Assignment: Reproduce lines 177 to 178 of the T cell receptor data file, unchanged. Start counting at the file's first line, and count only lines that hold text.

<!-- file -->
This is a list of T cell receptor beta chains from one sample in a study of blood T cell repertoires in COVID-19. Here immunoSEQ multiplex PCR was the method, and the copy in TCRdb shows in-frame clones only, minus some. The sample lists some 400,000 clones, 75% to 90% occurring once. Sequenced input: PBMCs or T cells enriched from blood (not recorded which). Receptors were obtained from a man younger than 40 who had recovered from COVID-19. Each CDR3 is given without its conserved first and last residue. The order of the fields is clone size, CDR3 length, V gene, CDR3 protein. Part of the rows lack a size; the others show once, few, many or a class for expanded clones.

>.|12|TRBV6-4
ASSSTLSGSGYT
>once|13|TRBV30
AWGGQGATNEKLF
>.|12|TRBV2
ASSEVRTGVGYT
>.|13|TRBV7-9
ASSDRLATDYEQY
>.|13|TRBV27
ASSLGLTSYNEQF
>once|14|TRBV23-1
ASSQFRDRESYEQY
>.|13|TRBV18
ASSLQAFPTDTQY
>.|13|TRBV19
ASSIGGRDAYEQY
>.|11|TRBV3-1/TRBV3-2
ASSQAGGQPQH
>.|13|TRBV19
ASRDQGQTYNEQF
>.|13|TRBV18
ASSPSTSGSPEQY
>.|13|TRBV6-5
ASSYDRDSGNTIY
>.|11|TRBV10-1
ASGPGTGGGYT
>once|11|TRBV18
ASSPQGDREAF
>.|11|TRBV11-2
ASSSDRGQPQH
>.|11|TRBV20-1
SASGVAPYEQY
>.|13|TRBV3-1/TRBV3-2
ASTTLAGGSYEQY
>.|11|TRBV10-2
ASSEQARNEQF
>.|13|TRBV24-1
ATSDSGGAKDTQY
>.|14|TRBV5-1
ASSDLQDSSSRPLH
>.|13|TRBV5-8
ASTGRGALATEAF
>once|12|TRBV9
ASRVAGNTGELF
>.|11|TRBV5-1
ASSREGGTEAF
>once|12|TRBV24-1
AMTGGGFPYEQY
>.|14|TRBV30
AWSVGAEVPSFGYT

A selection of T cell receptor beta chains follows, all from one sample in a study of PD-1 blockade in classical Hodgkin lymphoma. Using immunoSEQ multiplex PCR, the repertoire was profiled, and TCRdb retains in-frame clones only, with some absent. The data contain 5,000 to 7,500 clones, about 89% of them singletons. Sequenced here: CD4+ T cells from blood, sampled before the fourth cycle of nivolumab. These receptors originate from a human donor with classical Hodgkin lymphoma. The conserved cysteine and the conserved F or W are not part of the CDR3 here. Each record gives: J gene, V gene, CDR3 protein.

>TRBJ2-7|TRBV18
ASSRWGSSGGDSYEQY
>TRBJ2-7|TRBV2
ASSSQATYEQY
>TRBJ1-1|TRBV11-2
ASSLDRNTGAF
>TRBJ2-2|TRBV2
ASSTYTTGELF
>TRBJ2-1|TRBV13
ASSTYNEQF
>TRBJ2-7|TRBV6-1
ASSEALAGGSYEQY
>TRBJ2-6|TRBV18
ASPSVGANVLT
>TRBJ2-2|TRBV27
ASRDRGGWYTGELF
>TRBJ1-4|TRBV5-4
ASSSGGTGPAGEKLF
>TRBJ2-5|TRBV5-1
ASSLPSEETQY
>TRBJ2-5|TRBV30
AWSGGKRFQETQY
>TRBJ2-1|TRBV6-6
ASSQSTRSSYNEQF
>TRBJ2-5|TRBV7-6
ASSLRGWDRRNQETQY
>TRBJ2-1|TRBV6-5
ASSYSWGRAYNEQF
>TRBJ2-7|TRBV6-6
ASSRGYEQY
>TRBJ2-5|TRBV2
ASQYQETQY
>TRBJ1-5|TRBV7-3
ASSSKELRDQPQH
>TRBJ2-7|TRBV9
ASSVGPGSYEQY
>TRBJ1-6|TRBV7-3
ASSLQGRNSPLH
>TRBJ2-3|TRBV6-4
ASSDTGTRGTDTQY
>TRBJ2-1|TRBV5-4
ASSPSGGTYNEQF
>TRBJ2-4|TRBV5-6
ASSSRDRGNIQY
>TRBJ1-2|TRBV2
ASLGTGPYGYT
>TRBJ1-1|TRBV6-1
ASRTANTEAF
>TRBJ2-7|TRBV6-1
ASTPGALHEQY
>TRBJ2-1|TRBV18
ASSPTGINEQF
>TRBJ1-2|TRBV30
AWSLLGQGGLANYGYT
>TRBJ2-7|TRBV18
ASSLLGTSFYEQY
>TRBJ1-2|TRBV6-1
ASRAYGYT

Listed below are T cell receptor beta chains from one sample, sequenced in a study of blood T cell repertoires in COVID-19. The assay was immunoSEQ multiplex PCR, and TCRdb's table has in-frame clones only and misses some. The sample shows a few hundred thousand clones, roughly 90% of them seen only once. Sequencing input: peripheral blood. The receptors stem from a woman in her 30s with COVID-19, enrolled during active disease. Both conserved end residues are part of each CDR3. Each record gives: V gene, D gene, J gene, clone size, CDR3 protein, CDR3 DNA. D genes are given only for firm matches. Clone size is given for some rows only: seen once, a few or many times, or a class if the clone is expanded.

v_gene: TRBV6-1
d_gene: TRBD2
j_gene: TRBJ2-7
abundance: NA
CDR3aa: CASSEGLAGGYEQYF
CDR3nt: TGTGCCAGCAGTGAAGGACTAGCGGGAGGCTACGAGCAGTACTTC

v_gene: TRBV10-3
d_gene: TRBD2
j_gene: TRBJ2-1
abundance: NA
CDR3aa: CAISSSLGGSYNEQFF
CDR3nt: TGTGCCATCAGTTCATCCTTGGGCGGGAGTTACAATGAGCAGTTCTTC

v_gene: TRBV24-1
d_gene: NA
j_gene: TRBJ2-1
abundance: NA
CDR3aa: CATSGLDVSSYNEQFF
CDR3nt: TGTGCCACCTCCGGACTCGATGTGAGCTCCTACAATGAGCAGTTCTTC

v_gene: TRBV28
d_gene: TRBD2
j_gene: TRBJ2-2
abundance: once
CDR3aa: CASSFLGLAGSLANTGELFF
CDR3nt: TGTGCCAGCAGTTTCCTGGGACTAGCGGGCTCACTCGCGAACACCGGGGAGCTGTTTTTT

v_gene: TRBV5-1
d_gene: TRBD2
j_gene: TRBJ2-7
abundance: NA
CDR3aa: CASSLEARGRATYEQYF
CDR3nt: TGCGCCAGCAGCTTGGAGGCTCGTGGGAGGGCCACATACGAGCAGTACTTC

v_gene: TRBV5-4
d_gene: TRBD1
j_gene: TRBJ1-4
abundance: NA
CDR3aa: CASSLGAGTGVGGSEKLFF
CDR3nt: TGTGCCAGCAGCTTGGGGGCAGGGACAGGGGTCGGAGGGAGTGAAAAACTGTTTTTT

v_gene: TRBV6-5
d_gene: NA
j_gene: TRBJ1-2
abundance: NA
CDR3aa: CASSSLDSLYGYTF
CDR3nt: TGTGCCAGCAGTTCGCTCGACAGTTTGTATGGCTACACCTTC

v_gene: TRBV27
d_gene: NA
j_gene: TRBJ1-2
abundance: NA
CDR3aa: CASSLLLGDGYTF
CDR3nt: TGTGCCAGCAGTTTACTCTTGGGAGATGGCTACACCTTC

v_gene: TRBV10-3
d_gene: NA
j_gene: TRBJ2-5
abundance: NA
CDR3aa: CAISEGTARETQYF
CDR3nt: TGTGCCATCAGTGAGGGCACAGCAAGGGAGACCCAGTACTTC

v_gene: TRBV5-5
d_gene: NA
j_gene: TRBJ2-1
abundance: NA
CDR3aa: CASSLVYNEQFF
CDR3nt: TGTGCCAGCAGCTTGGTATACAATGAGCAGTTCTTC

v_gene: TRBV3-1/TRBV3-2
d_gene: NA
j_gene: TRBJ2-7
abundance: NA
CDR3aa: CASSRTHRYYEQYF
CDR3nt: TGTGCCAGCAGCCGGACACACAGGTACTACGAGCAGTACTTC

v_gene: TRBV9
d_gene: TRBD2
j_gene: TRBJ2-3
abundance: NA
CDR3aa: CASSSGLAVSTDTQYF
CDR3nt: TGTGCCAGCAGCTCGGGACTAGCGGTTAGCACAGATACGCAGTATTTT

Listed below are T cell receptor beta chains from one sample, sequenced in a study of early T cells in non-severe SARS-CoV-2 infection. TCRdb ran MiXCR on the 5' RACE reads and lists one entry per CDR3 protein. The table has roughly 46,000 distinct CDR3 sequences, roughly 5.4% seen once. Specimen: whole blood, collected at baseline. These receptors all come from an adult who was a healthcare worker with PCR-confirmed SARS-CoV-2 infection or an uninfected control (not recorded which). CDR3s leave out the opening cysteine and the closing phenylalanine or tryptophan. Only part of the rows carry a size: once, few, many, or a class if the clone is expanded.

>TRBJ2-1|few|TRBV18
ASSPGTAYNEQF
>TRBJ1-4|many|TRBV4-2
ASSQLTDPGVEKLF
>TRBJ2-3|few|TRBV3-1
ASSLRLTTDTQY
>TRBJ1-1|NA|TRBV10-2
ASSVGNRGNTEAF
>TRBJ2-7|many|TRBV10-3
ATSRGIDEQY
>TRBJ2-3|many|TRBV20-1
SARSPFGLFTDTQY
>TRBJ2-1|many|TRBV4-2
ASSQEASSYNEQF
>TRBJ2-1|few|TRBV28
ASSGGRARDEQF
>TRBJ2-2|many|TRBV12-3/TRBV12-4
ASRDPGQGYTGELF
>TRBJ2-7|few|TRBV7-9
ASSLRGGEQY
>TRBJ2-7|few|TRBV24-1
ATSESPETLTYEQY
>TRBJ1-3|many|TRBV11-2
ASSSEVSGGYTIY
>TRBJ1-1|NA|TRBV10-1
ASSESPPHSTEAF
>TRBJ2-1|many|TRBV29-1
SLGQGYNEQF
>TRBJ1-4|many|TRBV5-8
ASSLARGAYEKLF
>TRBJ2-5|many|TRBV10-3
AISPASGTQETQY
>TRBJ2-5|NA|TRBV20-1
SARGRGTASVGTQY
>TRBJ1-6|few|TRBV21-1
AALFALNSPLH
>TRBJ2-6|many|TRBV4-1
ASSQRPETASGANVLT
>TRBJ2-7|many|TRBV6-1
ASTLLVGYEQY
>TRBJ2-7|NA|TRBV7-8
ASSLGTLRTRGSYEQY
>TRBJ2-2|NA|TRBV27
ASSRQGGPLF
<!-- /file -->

CDR3nt: TGTGCCAGCAGCCGGACACACAGGTACTACGAGCAGTACTTC

v_gene: TRBV9